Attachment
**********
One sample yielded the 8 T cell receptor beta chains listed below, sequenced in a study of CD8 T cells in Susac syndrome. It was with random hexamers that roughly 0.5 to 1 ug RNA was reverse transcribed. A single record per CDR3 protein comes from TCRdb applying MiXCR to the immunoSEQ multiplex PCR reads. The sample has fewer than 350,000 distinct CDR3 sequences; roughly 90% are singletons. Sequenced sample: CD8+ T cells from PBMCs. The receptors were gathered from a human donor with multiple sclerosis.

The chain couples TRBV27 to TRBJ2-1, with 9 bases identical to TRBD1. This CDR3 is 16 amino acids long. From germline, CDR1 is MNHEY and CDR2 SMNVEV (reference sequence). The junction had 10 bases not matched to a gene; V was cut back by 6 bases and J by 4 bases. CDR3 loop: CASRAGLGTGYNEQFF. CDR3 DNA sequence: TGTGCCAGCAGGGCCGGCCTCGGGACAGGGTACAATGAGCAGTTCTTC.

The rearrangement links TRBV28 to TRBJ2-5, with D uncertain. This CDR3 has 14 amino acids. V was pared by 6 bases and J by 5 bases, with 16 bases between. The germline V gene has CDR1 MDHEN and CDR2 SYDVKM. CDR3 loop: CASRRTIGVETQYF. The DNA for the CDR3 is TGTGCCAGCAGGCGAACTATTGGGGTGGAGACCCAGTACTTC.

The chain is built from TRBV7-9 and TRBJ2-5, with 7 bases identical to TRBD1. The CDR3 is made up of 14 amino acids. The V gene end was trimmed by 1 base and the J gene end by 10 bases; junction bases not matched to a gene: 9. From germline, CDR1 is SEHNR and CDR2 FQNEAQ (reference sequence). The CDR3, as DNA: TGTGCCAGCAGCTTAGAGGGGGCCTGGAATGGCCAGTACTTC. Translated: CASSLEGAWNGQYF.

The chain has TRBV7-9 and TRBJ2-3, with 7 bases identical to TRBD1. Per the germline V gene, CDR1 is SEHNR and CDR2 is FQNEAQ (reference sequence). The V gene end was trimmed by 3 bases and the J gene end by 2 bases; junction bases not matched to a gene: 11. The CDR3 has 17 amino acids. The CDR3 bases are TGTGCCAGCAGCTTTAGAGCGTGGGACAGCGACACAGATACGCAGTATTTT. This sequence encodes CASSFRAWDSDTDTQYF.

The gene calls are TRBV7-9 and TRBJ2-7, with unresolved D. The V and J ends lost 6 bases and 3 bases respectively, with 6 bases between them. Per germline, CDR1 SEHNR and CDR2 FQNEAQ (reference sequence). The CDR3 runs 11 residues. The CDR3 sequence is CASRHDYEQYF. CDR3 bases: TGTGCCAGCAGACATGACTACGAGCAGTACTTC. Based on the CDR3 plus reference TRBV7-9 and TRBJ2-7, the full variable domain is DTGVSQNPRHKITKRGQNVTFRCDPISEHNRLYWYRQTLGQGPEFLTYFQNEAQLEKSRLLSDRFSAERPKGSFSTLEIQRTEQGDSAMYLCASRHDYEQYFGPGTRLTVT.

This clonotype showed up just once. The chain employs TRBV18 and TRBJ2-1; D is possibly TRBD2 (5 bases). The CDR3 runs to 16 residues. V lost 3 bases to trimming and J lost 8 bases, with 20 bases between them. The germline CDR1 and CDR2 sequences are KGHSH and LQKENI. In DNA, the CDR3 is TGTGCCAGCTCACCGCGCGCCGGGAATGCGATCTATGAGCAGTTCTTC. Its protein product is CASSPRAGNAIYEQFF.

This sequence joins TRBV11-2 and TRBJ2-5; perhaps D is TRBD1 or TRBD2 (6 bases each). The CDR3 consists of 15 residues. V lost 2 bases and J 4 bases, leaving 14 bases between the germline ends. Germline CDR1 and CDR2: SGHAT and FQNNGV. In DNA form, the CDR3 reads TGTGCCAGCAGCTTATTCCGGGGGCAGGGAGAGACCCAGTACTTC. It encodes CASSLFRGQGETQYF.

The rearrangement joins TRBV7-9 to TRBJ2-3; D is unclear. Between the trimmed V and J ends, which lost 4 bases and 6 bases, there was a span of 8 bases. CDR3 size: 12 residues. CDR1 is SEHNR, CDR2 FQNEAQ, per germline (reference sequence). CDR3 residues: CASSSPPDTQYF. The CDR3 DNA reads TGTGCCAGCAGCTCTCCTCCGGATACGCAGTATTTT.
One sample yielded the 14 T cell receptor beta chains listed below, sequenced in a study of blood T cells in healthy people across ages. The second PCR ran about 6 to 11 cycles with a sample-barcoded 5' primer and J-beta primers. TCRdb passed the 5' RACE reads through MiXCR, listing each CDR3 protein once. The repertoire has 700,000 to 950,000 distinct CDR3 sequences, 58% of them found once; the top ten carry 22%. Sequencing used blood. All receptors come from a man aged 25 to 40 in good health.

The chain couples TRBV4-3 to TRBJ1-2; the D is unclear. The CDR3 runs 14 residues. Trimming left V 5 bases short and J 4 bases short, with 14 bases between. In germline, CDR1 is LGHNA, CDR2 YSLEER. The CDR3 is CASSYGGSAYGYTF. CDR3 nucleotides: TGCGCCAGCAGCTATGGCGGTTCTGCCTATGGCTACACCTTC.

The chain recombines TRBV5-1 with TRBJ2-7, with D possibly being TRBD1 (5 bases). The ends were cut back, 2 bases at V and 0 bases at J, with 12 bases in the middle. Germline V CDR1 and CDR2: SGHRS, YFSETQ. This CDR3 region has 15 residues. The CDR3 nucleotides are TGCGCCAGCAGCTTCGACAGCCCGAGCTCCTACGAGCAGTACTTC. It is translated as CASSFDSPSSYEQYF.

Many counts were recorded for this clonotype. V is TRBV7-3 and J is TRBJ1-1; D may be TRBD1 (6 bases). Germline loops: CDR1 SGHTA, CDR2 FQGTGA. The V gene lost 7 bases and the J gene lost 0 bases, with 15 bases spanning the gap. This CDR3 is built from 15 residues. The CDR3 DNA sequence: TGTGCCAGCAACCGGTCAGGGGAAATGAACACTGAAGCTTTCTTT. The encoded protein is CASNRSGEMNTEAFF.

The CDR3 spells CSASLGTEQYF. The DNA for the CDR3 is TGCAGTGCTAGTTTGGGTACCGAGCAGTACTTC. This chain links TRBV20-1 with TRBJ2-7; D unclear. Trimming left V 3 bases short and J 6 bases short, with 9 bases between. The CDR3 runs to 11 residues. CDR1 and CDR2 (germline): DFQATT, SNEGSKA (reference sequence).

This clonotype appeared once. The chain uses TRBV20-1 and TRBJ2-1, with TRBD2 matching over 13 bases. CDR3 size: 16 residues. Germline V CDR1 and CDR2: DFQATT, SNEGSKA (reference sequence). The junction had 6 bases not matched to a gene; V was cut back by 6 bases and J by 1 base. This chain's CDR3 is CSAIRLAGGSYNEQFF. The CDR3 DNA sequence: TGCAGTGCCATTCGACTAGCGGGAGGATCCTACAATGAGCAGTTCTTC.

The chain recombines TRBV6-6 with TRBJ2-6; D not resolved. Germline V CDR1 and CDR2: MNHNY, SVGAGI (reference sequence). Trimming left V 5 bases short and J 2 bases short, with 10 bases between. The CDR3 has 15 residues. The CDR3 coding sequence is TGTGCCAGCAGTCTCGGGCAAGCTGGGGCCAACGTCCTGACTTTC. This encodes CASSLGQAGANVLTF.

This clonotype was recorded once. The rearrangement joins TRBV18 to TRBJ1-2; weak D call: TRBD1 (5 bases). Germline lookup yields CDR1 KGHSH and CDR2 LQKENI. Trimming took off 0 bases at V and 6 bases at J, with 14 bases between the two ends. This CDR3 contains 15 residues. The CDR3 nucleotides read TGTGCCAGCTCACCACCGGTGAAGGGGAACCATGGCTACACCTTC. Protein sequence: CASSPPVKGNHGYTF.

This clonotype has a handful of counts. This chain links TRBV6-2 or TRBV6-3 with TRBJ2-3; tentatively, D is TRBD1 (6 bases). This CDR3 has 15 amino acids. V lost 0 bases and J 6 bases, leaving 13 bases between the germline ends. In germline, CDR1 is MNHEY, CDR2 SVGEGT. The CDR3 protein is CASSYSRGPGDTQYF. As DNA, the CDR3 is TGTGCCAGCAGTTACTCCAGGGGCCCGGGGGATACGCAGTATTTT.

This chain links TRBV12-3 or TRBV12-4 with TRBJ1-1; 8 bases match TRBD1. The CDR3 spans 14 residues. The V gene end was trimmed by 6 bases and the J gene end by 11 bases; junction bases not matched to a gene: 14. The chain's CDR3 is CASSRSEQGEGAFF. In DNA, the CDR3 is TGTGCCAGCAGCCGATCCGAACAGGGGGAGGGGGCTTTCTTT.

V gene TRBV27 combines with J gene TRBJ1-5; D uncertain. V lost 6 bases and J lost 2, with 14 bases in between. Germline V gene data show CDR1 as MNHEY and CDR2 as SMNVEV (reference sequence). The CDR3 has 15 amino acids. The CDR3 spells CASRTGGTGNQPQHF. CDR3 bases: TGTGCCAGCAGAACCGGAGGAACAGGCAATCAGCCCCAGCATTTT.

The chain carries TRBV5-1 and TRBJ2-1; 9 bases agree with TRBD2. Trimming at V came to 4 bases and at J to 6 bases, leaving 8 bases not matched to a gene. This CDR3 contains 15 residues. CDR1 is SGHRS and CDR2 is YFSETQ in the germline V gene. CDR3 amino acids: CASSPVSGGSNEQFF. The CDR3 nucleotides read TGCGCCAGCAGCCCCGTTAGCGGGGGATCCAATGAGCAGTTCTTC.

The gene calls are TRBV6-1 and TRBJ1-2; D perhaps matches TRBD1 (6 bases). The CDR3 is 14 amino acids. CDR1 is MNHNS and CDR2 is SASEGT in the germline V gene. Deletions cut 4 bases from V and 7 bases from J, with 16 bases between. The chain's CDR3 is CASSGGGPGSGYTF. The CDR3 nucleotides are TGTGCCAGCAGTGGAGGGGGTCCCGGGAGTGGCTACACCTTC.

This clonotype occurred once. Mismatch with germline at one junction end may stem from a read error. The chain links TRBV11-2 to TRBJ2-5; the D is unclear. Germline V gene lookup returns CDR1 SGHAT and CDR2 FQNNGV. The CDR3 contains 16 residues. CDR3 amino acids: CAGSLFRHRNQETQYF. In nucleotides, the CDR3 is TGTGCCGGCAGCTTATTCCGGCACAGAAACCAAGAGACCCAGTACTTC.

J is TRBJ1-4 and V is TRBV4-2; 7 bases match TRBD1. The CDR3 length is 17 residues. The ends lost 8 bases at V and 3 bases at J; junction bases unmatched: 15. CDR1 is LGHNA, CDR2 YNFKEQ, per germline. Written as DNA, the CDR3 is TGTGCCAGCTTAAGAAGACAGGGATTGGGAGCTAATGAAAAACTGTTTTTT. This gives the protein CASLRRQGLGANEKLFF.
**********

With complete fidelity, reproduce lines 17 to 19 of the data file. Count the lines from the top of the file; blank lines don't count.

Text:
This clonotype was recorded once. The rearrangement joins TRBV18 to TRBJ1-2; weak D call: TRBD1 (5 bases). Germline lookup yields CDR1 KGHSH and CDR2 LQKENI. Trimming took off 0 bases at V and 6 bases at J, with 14 bases between the two ends. This CDR3 contains 15 residues. The CDR3 nucleotides read TGTGCCAGCTCACCACCGGTGAAGGGGAACCATGGCTACACCTTC. Protein sequence: CASSPPVKGNHGYTF.

This clonotype has a handful of counts. This chain links TRBV6-2 or TRBV6-3 with TRBJ2-3; tentatively, D is TRBD1 (6 bases). This CDR3 has 15 amino acids. V lost 0 bases and J 6 bases, leaving 13 bases between the germline ends. In germline, CDR1 is MNHEY, CDR2 SVGEGT. The CDR3 protein is CASSYSRGPGDTQYF. As DNA, the CDR3 is TGTGCCAGCAGTTACTCCAGGGGCCCGGGGGATACGCAGTATTTT.

This chain links TRBV12-3 or TRBV12-4 with TRBJ1-1; 8 bases match TRBD1. The CDR3 spans 14 residues. The V gene end was trimmed by 6 bases and the J gene end by 11 bases; junction bases not matched to a gene: 14. The chain's CDR3 is CASSRSEQGEGAFF. In DNA, the CDR3 is TGTGCCAGCAGCCGATCCGAACAGGGGGAGGGGGCTTTCTTT.